Public pensions may be at risk in bankruptcies

The public pension-reform legislation that the California Legislature and Gov. Jerry Brown adopted very carefully avoided any changes to current pensioners’ benefits and those of future recipients now on state and local payrolls.

Not only would that have been politically impossible, but it’s widely assumed that pensions are protected by the California Constitution’s ban on “impairing the obligation of contracts.”

Therefore, all of the pension  changes apply only to future employees.

But is the legal barrier to changing current pension promises absolute?

Or could Stockton’s municipal bankruptcy filing punch a hole through it?

Under bankruptcy protection, Stockton wants those who hold millions of dollars in city-issued bonds — or their insurers — to take a cut, but it doesn’t reduce the $29 million it pays each year to the California Public Employees’ Retirement System. That doesn’t sit well with the bond insurers.

Assured Guaranty Ltd., which insured many of those bonds and could lose more than $100 million, complained in a bankruptcy court filing that Stockton “targeted its bondholders and left CalPERS and serious labor concessions off the negotiating table.”

Another insurer, National Public Finance, added: “Rather than face the hard realities imposed by its unbearable liability to CalPERS, the city takes a pass.”

The insurers, in essence, are asking bankruptcy Judge Christopher Klein to declare that the city’s bankruptcy plan is inadequate because it ignores pension debt, thereby presumably requiring it to reduce pension costs. In reaction, CalPERS has told Klein that pensions should have more status than bonds.

During Vallejo’s bankruptcy reorganization a few years earlier, CalPERS warned the city not to attempt to cut pensions and it didn’t. Nevertheless, Vallejo generated union-backed, albeit unsuccessful, legislation to force cities to get permission from a union-friendly state board before filing for bankruptcy protection.

But what about the California Constitution’s protections of pensions as contracts? Wouldn’t that shield them in bankruptcy court?

Not necessarily, as Klein’s ruling in a related matter implies. Stockton cut health care for its retirees, and they asked Klein to restore coverage, claiming “vested contractual rights.” But last month, he declared that federal bankruptcy law trumps the state constitution’s contract impairment provision.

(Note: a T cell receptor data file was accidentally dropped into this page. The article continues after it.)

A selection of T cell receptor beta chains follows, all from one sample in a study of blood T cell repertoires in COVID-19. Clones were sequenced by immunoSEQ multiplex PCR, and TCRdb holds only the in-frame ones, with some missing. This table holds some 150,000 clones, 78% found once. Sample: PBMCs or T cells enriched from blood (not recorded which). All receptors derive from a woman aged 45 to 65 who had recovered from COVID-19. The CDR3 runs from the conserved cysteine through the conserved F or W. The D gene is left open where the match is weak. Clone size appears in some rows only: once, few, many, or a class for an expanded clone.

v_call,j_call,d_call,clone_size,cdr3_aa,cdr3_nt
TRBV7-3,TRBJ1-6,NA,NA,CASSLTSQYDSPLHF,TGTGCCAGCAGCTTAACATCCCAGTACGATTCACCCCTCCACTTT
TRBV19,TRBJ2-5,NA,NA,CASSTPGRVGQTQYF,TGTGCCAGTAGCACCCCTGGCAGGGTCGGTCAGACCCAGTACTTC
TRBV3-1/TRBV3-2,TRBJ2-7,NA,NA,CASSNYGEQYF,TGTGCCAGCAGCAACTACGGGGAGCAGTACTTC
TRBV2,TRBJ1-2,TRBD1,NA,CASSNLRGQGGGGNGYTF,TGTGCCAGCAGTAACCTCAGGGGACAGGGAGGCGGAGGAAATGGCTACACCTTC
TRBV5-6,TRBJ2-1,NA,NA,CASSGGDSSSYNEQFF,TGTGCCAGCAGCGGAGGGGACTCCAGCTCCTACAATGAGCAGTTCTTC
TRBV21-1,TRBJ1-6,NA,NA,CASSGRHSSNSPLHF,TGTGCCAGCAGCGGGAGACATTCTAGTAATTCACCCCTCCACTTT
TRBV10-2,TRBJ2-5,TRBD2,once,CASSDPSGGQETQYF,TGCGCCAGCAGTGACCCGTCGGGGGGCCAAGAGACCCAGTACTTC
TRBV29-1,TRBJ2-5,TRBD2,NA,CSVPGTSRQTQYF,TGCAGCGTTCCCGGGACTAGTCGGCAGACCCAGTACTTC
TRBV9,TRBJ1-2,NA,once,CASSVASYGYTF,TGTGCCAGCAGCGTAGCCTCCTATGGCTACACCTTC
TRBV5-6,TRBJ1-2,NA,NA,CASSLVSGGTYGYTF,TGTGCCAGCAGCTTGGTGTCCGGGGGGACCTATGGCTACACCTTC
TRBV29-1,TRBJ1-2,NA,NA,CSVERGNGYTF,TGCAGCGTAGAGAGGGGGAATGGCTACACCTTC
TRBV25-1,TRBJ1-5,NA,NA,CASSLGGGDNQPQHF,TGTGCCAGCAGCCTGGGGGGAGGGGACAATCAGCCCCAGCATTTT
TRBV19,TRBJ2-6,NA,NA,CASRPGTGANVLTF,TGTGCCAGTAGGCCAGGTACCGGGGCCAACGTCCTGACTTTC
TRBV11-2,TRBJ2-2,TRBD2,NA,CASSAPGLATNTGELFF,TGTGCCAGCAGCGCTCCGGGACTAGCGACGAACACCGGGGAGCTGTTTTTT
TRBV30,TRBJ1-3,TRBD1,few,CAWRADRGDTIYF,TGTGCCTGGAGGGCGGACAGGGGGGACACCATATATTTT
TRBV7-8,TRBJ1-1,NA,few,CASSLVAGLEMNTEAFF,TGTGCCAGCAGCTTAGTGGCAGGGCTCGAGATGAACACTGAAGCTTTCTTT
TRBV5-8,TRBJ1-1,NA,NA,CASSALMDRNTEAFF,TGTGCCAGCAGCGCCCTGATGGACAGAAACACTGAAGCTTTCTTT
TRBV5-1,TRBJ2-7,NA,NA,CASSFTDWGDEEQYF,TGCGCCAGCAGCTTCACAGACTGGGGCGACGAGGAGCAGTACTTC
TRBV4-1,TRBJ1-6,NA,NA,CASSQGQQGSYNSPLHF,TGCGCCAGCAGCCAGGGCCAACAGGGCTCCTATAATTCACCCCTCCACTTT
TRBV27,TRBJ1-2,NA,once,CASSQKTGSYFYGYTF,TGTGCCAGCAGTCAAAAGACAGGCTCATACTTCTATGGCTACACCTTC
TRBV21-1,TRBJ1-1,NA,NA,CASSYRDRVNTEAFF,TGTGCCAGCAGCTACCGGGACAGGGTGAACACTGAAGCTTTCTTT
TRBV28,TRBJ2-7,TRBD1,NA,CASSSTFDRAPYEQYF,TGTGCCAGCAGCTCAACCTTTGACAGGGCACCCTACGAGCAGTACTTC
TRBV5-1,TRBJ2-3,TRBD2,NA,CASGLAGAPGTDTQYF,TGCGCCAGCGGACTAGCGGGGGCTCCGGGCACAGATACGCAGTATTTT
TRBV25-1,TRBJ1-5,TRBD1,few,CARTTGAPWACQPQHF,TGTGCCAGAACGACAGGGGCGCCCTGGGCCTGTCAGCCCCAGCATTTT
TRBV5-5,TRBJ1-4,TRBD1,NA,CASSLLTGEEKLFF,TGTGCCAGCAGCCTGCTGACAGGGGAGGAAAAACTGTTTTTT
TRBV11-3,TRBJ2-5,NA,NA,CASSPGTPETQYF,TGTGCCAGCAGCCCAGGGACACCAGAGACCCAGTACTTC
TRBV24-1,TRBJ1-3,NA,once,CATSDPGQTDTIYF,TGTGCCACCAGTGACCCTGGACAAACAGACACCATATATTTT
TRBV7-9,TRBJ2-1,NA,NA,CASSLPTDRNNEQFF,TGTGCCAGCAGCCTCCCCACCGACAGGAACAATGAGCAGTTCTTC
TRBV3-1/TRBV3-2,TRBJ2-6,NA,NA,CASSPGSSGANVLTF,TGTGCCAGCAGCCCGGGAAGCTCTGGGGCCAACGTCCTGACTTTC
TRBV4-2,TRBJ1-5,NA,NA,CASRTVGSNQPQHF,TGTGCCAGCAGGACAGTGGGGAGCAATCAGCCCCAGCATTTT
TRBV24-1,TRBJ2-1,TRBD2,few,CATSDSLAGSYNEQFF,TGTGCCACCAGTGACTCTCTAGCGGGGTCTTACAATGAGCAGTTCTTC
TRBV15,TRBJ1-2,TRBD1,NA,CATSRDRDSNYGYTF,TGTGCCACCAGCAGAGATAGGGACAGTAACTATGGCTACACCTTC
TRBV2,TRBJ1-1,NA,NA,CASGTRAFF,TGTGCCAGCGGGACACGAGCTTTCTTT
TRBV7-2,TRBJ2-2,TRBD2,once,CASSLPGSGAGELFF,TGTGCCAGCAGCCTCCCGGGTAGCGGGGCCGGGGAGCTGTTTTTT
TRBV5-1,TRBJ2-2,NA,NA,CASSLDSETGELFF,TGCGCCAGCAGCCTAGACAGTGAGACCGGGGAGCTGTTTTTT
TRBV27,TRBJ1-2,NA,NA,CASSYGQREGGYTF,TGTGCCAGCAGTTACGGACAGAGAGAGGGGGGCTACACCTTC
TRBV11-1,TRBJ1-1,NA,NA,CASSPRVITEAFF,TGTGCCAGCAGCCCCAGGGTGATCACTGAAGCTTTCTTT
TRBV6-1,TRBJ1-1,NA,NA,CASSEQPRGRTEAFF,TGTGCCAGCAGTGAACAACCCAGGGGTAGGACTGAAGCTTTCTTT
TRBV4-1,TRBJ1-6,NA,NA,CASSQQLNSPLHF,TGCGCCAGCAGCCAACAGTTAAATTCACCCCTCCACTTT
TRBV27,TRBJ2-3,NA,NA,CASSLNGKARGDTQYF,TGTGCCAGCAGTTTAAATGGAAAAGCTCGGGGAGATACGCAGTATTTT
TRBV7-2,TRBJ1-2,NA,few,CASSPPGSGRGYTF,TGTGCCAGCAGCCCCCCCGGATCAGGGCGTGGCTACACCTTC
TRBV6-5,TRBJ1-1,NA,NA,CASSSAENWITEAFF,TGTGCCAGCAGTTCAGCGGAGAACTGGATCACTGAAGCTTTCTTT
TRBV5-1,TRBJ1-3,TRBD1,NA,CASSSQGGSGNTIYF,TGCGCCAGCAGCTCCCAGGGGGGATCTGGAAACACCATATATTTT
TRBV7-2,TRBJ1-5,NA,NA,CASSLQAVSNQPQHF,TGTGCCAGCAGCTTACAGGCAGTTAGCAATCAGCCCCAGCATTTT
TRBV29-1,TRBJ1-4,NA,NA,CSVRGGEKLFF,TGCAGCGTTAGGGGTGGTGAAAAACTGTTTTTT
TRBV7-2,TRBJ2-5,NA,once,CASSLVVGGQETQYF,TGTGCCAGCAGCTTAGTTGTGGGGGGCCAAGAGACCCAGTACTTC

“In other words,” he wrote in a 40-page ruling, “while a state cannot make a law impairing the obligation of contract, Congress can do so. The goal of the Bankruptcy Code is adjusting the debtor-creditor relationship. Every discharge impairs contracts.”

Could bond insurers force Stockton to reduce its retirees’ pensions?

It’s certainly possible. If it happens, long-held assumptions about the sanctity of California’s public pensions will change.

Dan Walters covers state politics for the Sacramento Bee.

Dan WaltersOp EdsOpinionPensions

Just Posted

A large crack winds its way up a sidewalk along China Basin Street in Mission Bay on Friday, Sept. 24, 2021. (Kevin N. Hume/The Examiner)
San Francisco’s sinking sidewalks: Is climate change to blame?

‘In the last couple months, it’s been a noticeable change’

For years, Facebook employees have identified serious harms and proposed potential fixes. CEO Mark Zuckerberg, pictured in 2019, and COO Sheryl Sandberg have rejected the remedies, causing whisteblowers to multiply. (Eric Thayer/New York Times)
Facebook’s problems at the top: Social media giant is not listening to whistleblowers

Whistleblowers multiply, but Zuckerberg and Sandberg don’t heed their warnings

Maria Jimenez swabs her 7-year-old daughter Glendy Perez for a COVID-19 test at Canal Alliance in San Rafael on Sept. 25. (Penni Gladstone/CalMatters)
Rapid COVID-19 tests in short supply in California

‘The U.S. gets a D- when it comes to testing’

Niners quarterback Jimmy Garoppolo led a late-game comeback against the Packers, but San Francisco lost, 30-28, on a late field goal. (Courtesy of San Francisco 49ers)
The Packers beat the Niners in a heartbreaker: Don’t panic

San Francisco is no better and no worse than you thought they were.

San Francisco State University closed its campus on Tuesday morning. (Courtesy photo)
SF State asks for all instruction to be done remotely Tuesday due to threat

San Francisco State University officials are calling for all in-person instruction and… Continue reading

Most Read